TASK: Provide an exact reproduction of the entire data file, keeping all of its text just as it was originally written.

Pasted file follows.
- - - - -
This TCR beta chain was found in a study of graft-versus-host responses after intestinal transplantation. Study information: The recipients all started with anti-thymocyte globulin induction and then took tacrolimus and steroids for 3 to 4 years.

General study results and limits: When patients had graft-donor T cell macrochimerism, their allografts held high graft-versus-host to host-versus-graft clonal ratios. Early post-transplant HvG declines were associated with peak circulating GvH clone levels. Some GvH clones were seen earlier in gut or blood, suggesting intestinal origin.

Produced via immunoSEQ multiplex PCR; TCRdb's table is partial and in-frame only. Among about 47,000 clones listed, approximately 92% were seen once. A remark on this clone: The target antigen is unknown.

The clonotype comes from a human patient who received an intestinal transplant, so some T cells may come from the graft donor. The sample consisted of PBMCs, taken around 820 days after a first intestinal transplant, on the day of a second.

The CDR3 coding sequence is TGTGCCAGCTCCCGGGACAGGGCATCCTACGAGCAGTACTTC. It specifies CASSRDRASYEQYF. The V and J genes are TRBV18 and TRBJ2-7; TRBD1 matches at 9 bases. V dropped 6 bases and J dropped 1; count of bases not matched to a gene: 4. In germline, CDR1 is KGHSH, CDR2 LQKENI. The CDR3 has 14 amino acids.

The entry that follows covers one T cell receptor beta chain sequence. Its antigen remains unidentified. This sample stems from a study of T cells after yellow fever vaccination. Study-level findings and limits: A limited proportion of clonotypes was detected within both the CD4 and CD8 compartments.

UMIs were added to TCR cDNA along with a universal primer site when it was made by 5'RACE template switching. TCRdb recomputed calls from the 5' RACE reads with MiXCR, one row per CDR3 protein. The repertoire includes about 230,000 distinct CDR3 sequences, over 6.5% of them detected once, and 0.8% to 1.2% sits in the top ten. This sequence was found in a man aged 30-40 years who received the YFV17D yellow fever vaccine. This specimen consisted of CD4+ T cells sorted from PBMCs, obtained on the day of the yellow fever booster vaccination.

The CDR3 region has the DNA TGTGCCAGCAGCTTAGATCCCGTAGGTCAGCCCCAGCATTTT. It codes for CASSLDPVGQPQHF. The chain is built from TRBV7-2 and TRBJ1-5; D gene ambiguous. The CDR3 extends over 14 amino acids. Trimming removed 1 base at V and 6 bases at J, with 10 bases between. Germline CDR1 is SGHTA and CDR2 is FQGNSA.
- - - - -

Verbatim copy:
This TCR beta chain was found in a study of graft-versus-host responses after intestinal transplantation. Study information: The recipients all started with anti-thymocyte globulin induction and then took tacrolimus and steroids for 3 to 4 years.

General study results and limits: When patients had graft-donor T cell macrochimerism, their allografts held high graft-versus-host to host-versus-graft clonal ratios. Early post-transplant HvG declines were associated with peak circulating GvH clone levels. Some GvH clones were seen earlier in gut or blood, suggesting intestinal origin.

Produced via immunoSEQ multiplex PCR; TCRdb's table is partial and in-frame only. Among about 47,000 clones listed, approximately 92% were seen once. A remark on this clone: The target antigen is unknown.

The clonotype comes from a human patient who received an intestinal transplant, so some T cells may come from the graft donor. The sample consisted of PBMCs, taken around 820 days after a first intestinal transplant, on the day of a second.

The CDR3 coding sequence is TGTGCCAGCTCCCGGGACAGGGCATCCTACGAGCAGTACTTC. It specifies CASSRDRASYEQYF. The V and J genes are TRBV18 and TRBJ2-7; TRBD1 matches at 9 bases. V dropped 6 bases and J dropped 1; count of bases not matched to a gene: 4. In germline, CDR1 is KGHSH, CDR2 LQKENI. The CDR3 has 14 amino acids.

The entry that follows covers one T cell receptor beta chain sequence. Its antigen remains unidentified. This sample stems from a study of T cells after yellow fever vaccination. Study-level findings and limits: A limited proportion of clonotypes was detected within both the CD4 and CD8 compartments.

UMIs were added to TCR cDNA along with a universal primer site when it was made by 5'RACE template switching. TCRdb recomputed calls from the 5' RACE reads with MiXCR, one row per CDR3 protein. The repertoire includes about 230,000 distinct CDR3 sequences, over 6.5% of them detected once, and 0.8% to 1.2% sits in the top ten. This sequence was found in a man aged 30-40 years who received the YFV17D yellow fever vaccine. This specimen consisted of CD4+ T cells sorted from PBMCs, obtained on the day of the yellow fever booster vaccination.

The CDR3 region has the DNA TGTGCCAGCAGCTTAGATCCCGTAGGTCAGCCCCAGCATTTT. It codes for CASSLDPVGQPQHF. The chain is built from TRBV7-2 and TRBJ1-5; D gene ambiguous. The CDR3 extends over 14 amino acids. Trimming removed 1 base at V and 6 bases at J, with 10 bases between. Germline CDR1 is SGHTA and CDR2 is FQGNSA.